HOUSTON – Exxon Mobil Corp <XOM.N> has rejected a contract offer from the United Steelworkers (USW) local chapter representing hourly workers at the company’s Beaumont, Texas, refinery and renewed its offer of a six-year contract, a union official said on Wednesday.
Exxon has been campaigning for a longer agreement with the Beaumont workforce, offering first a five-year agreement and then a six-year pact.
Sources have told Reuters Exxon wants a longer pact to avoid work stoppages if it expands the 344,600-barrel-per-day-capacity Beaumont refinery into the nation’s largest, possibly reaching 850,000 bpd by the end of the decade.
On March 17, USW local 13-243 had offered the current four-year national refinery and chemical plant workers contract plus the next contract to be negotiated in 2019 without a work stoppage. The agreement would cover at least seven years.
Exxon put the six-year proposal on the negotiating table again on Wednesday, said Richard Landry, USW international representative.
“It’s not about the construction, it’s about taking us off the pattern,” Landry said.
The pattern refers to national agreements. Going off pattern is seen as reducing the negotiating strength of USW locals with corporations like Exxon.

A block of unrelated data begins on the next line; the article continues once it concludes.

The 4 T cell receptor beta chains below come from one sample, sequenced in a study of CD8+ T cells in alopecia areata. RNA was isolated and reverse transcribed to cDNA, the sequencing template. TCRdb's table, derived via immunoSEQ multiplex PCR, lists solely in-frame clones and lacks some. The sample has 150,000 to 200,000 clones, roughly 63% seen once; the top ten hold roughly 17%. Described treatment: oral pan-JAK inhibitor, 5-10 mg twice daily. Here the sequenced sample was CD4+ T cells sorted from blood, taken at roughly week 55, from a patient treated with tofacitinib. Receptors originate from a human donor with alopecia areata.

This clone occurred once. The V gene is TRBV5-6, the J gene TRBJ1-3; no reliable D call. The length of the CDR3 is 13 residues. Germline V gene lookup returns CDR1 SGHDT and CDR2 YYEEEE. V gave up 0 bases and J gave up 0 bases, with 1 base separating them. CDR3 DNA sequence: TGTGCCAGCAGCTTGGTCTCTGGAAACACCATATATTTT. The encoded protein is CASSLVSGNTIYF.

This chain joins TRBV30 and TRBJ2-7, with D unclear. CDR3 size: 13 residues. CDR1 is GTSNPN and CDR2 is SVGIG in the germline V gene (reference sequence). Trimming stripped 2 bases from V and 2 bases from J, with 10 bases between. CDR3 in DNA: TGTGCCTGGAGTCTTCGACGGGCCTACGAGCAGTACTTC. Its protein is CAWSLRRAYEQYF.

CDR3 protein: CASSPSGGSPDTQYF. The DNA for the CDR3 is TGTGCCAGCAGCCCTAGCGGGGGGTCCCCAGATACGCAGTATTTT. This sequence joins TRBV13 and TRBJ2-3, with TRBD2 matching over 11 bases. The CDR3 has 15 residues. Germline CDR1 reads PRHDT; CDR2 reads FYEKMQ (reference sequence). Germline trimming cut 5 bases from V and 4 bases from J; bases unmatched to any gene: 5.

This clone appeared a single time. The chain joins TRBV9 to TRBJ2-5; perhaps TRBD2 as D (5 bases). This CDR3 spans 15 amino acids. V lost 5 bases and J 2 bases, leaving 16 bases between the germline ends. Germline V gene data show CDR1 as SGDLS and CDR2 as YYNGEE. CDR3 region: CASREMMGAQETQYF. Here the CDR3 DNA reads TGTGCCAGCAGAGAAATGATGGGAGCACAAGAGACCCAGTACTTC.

Exxon has told the union the offer will remain on the table through April 19. Previous similar proposals have been rejected by the USW.
The contract for USW members at the Beaumont refinery expired on Feb. 1, but workers have remained on their jobs on a 24-hour rolling extension of the previous contract.
The current proposal contains a $4,500 per member ratification bonus. It requires also 90-day notice of a strike or lockout that can only be exercised after the contract expires.
If accepted, the contract would offer the annual pay raises in the current four-year national contract and would follow the annual pay raises in the 2019 national agreement.
An Exxon representative was not immediately available to discuss negotiations with the USW at the Beaumont refinery.
(Reporting by Erwin Seba; Editing by Michael Perry)
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